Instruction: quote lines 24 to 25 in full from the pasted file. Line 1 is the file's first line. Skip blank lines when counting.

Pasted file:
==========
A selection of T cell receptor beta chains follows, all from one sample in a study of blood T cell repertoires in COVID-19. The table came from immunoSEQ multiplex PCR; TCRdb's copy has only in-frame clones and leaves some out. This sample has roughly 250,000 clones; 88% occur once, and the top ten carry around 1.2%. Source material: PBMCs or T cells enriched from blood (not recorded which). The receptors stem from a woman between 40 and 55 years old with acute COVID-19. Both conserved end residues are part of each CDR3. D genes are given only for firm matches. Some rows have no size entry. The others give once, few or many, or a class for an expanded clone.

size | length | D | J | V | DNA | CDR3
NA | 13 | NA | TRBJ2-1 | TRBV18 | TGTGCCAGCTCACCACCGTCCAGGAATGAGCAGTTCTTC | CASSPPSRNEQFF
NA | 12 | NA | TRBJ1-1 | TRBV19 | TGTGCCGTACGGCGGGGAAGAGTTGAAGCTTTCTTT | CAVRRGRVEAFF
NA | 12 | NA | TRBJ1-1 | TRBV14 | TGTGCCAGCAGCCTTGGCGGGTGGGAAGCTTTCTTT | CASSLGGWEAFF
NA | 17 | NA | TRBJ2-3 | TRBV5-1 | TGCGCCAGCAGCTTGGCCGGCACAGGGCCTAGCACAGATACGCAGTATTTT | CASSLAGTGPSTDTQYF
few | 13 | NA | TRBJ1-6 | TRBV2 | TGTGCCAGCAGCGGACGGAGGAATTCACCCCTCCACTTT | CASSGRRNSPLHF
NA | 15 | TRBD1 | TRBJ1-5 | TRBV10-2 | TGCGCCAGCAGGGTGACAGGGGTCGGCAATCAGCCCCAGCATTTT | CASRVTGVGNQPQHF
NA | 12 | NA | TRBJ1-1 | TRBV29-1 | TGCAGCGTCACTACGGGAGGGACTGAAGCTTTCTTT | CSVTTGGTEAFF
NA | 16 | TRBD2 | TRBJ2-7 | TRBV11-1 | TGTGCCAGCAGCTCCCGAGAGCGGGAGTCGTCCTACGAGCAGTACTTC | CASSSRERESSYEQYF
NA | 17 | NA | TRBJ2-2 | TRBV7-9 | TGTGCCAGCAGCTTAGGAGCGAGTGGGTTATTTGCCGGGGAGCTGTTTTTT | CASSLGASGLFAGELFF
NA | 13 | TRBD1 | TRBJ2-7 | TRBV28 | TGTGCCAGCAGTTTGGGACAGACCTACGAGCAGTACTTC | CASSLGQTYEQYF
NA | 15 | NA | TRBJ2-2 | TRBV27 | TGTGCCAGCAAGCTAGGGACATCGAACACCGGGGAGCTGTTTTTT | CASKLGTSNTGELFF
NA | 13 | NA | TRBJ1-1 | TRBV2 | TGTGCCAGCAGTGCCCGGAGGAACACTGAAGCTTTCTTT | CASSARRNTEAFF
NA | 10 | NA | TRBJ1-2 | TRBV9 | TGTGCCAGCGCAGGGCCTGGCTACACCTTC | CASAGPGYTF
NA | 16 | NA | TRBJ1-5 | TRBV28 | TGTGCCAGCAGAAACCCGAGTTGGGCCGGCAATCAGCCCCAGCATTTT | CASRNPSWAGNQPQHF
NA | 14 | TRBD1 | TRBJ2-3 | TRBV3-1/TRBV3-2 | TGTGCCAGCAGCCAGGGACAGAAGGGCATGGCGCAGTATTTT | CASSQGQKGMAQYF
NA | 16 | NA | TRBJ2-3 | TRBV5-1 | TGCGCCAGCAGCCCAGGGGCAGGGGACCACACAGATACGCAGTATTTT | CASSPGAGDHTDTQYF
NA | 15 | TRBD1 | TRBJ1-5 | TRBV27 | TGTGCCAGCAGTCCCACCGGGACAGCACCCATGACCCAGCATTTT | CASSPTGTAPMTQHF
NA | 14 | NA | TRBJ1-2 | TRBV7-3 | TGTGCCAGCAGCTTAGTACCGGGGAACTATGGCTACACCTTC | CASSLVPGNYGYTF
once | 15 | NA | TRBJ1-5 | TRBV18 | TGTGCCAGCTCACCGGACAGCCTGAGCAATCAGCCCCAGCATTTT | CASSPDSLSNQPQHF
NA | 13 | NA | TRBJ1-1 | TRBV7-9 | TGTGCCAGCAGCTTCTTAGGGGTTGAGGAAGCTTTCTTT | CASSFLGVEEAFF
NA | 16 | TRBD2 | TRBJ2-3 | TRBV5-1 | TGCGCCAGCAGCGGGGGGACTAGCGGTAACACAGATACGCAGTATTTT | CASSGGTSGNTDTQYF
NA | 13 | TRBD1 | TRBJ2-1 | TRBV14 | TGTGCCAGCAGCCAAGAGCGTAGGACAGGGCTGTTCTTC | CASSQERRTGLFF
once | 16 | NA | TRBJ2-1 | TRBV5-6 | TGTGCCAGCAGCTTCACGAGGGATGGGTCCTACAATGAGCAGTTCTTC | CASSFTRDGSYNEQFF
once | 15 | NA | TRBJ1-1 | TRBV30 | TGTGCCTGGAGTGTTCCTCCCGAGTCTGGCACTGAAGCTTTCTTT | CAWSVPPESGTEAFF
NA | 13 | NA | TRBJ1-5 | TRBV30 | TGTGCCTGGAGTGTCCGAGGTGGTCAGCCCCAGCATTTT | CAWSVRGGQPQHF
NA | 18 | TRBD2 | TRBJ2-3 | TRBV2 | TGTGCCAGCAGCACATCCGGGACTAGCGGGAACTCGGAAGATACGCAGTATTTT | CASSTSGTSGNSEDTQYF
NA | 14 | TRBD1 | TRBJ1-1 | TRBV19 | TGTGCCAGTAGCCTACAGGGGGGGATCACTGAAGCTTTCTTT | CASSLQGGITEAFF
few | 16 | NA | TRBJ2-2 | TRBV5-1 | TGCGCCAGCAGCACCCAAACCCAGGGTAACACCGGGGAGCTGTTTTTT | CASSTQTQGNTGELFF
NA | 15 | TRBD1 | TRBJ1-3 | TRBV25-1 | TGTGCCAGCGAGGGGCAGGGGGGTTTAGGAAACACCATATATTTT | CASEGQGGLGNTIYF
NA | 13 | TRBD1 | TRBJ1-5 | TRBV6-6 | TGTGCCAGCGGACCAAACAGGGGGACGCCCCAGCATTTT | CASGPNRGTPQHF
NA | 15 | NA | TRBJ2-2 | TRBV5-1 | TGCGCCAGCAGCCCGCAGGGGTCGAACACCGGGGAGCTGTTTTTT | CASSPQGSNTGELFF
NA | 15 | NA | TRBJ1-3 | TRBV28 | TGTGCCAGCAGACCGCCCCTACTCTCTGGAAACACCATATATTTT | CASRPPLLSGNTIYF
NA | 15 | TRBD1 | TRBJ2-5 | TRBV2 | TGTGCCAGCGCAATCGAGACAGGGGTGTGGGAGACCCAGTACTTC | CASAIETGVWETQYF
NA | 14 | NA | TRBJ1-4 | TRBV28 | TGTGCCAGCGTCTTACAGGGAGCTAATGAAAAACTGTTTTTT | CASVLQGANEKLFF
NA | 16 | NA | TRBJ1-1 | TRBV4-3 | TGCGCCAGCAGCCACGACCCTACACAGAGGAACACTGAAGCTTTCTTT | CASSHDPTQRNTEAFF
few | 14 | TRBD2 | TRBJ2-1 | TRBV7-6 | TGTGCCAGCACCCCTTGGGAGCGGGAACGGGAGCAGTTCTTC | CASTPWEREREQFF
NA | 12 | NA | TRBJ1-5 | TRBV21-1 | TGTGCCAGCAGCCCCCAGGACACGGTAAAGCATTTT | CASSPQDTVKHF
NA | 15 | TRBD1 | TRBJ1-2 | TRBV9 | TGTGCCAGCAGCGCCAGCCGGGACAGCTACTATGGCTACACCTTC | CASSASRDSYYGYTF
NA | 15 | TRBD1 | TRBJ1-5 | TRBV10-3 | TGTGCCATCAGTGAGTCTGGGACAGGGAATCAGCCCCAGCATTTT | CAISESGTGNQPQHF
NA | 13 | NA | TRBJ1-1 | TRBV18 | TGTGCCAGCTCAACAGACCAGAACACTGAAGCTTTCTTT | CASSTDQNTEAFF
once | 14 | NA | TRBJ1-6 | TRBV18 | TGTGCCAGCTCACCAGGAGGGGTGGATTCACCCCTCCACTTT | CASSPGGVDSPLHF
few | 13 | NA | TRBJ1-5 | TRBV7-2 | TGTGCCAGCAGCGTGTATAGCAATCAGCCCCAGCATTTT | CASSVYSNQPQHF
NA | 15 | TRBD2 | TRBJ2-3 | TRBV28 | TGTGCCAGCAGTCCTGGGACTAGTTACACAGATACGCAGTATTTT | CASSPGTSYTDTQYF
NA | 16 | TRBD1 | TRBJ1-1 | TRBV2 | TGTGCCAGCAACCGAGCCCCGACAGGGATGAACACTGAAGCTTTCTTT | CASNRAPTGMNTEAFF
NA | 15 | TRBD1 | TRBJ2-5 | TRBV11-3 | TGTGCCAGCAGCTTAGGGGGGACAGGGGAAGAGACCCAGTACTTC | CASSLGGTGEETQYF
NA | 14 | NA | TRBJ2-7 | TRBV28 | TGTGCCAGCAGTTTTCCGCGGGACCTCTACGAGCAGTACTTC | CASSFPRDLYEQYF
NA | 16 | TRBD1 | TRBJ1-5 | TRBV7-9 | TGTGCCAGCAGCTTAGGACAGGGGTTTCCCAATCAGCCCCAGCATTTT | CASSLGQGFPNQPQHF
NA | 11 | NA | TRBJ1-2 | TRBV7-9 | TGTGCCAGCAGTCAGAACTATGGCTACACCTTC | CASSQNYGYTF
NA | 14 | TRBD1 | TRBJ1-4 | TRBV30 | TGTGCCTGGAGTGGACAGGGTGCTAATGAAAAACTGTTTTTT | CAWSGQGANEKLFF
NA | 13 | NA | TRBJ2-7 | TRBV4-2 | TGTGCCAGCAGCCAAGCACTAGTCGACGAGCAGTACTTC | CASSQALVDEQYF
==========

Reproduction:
NA | 13 | TRBD1 | TRBJ2-1 | TRBV14 | TGTGCCAGCAGCCAAGAGCGTAGGACAGGGCTGTTCTTC | CASSQERRTGLFF
once | 16 | NA | TRBJ2-1 | TRBV5-6 | TGTGCCAGCAGCTTCACGAGGGATGGGTCCTACAATGAGCAGTTCTTC | CASSFTRDGSYNEQFF